Cover the bottom of the crate with newspaper, place a small towel or rug on top of paper towards the back, add a toy, and perhaps a cookie to the crate, then place puppy in the crate. If he begins to cry, go over to the cage, clap your hands and firmly say NO! If he continues to cry, place a towel over the front of the crate so he can no longer see you, clap your hands and firmly say NO! If he still insists on crying, then take a heavy object (a hammer, club, baseball bat, combat boot or my personal favorite a cast iron skillet) and slam the top of the cage with it and firmly say NO! This loud noise and vibration will instill the word “NO” into your puppy's memory. Usually this only has to be done a couple of times for the first few days, then when you clap your hands and firmly say NO, he will settle right down. Remember the crate is bedtime, do not give water or food unless you are prepared to get up and take pup out at 3 in the morning

Flyswatter

 

Use a light weight, plastic flyswatter (available at the 99¢ store) instead of a rolled newspaper to swat the playpen, floor, or puppy's rear if you need to stop fighting, bad behavior, if he is running towards the street, or if you catch him in the act having an accident in the house. This tool is used with the NO! Command, enough command and off command. It is not to be used to tease. Your pup will quickly learn exactly what it is, and what it means.

 

But always give lots of love and praise. Your puppy really wants to please you and make you proud of him/her. A little love goes a long way

 

Grooming

 

Your Sheltie should be brushed and combed out at least every 2 days to keep clean and mat free. This should be done on a high place. You can put a rubber backed bath mat or welcome mat on your washer or dryer or kitchen counter.  This is done from day 2 in your home. This is the time to get down to business. It is not playtime. It is a necessity and again you are the boss. Pup needs to know that on a “grooming table” standing is preferred and the less he fusses the faster this will be. This is the time to “go over” your dog. The more familiar your hands become with the dog the faster you will be able to recognize any changes

 

I bathe mine every 2 to 3 weeks or sooner if pup has rolled in dead catfish or cow doo-doo! Do not use human shampoo. I like the Natra products, or if you have a favorite, use that. Add your creme rinse to the shampoo when you bathe your puppy. I also add eucalyptus oil or pennyroyal oil and Vet-a-Derm oil to my shampoo mixture. I leave it on the dogs for 20 minutes, rinse it off, then dry the dog with a blow dryer. They come out soft and smell sweet. When you bathe your puppy, make sure to clean his ears, remove the hair from his ear canals and clip his toenails if necessary. Toenails are to be done at least once a month. If you hear ticky ticky ticky on the kitchen floor, they are too long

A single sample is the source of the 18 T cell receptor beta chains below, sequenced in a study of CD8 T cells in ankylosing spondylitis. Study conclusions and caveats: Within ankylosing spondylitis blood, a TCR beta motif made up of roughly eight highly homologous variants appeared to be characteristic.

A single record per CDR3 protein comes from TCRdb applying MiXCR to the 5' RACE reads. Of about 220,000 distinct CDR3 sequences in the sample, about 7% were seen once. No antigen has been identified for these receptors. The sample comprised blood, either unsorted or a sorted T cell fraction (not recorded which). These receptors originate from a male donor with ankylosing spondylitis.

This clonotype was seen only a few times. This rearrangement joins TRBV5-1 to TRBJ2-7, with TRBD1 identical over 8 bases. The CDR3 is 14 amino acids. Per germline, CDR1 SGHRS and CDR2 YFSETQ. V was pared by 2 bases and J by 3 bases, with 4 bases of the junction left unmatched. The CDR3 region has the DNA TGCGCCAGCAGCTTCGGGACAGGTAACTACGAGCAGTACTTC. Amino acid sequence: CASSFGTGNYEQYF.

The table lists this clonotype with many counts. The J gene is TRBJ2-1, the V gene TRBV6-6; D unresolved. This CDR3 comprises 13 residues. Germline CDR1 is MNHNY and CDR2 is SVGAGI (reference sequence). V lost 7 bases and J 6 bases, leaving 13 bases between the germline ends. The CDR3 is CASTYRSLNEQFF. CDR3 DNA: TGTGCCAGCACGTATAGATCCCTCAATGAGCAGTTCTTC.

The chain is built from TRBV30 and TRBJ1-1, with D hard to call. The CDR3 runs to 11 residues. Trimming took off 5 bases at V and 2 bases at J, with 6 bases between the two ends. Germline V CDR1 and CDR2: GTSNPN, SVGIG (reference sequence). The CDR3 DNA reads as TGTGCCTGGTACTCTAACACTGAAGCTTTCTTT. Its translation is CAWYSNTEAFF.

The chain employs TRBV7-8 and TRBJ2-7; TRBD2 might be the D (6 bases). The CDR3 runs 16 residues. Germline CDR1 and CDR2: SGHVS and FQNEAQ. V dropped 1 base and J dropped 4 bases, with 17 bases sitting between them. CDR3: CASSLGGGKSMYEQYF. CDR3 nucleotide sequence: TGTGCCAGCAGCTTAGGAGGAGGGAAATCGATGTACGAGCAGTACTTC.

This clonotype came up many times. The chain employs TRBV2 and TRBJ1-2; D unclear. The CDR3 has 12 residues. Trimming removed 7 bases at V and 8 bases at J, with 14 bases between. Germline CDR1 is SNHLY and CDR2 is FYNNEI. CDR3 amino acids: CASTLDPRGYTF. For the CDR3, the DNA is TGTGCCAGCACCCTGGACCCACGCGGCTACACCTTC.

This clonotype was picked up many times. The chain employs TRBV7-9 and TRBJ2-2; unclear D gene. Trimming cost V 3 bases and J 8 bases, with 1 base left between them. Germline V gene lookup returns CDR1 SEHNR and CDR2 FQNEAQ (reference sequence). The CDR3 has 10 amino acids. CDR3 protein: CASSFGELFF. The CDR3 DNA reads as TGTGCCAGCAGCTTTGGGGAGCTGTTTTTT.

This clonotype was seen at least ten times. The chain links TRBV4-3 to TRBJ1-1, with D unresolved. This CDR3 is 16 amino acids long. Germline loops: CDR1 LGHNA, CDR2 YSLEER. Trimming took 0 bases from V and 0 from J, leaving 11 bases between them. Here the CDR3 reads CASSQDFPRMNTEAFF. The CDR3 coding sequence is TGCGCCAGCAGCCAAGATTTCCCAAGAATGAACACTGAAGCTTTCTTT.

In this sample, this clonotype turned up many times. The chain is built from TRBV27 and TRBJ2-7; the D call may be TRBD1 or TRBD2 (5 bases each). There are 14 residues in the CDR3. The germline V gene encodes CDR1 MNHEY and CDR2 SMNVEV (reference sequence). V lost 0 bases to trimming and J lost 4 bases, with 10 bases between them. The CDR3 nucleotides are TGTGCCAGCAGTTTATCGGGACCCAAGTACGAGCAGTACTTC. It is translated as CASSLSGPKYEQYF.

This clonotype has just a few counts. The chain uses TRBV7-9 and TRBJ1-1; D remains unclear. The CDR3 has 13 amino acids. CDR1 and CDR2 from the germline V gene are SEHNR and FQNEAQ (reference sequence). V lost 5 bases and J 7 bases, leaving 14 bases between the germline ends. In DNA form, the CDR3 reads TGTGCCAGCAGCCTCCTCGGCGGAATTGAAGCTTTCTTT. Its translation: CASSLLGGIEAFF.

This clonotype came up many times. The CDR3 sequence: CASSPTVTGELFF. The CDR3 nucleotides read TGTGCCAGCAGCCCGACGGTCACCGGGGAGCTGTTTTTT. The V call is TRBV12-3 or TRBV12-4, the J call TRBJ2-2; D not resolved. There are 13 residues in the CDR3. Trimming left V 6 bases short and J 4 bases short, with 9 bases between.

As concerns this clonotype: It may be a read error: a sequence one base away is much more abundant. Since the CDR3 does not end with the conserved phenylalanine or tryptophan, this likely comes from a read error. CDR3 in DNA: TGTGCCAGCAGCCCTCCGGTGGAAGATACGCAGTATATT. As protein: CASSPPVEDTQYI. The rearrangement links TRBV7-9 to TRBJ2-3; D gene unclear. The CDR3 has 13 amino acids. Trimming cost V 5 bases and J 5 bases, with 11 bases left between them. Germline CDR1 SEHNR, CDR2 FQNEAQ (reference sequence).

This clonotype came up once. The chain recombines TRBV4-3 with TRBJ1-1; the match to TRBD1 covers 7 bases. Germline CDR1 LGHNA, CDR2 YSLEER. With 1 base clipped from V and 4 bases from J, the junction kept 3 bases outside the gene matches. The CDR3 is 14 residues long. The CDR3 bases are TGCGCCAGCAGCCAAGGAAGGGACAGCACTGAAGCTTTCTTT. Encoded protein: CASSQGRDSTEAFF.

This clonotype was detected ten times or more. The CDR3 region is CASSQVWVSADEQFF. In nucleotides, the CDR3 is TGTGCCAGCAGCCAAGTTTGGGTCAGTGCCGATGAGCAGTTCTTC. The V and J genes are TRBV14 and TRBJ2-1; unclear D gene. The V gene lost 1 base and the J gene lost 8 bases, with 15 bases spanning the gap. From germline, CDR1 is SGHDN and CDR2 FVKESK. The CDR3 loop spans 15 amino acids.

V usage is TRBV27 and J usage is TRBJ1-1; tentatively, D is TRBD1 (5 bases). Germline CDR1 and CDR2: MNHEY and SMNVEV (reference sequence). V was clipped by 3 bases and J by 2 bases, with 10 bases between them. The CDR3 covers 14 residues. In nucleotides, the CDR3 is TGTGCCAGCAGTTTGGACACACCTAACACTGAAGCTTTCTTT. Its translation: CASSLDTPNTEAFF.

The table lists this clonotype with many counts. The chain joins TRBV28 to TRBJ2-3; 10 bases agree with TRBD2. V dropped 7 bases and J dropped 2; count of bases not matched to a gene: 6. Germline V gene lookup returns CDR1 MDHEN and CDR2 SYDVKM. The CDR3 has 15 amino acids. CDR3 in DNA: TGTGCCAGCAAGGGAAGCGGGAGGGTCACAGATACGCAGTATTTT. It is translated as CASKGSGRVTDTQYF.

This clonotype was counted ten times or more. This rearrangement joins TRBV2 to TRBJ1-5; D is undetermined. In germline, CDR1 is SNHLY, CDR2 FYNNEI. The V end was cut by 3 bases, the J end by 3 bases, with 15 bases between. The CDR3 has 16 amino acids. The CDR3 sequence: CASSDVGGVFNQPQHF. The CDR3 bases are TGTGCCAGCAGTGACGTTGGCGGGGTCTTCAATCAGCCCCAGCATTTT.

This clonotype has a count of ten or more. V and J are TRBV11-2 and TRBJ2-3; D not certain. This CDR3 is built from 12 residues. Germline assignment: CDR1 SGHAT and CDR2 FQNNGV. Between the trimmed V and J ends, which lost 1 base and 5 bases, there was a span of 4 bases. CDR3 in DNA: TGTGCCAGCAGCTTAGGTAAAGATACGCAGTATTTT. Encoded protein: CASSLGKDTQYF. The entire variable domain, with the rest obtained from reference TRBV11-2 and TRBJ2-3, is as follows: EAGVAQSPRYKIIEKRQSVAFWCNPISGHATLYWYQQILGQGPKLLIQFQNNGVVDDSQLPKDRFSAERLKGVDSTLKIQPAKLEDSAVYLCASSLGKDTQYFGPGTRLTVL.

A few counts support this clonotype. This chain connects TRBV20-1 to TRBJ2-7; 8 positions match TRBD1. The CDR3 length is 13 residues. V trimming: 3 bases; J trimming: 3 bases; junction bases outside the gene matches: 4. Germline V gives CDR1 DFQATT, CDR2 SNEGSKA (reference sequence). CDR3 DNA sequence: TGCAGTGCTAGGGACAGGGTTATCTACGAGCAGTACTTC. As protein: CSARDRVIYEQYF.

Feeding

 

Your pup is now eating dry puppy food.  We are using Eukanuba Puppy, which we have sent home with you. For a treat you can moisten with water (or Milk) and add a couple of teaspoons of canned food to make gravy. Feed 2 times daily until puppy lets you know it wants to be fed only 1time a day. By six months, puppy only eats once a day. Do not leave food down longer than 30 minutes. If your dog hasn't finished, just pick up the bowl until the next meal. Never leave food down all day for your puppy. You'll never be able to housebreak it and you'll have an overweight picky eater. No one needs to be eating all day long.

 

At nine to twelve months you can change over to a premium adult dog food as most of your puppy's growth is now reached. Please read the ingredients on the back of the bag of dog food. You do NOT WANT, CORN, and WHEAT OR SOY in the first 3 ingredients of your dog food. There are many good premium brands of dog food available at your vet, the local feed store or one of the Super Pet Centers. While you think you are paying more for the food, in fact, the dog eats less of this good food and one vet bill for an allergy shot will be more than cover the additional cost of the food for a year. You can also check your ingredients on your Cookies, again the farther away you stay from CORN, WHEAT and SOY the happier your dog will be

 

Puppies can eat all they want at their mealtimes. Adult dogs only eat up to one cup of a high quality food per day. Do not feed a soft food or only canned food. If you do, you will have a dog with bad teeth, bad gums, and bad breath.

 

Please, no water after 6 PM. You will discover the seventh wonder of the world; give them an ounce and they'll give you a quart. This means NO food or water after you have fed your puppy in the evening. (Not in the carrier either!)

 

 Can't say it enough. Give lots of love and praise. Your puppy really wants to please you and make you proud of him/her. A little love goes a long way.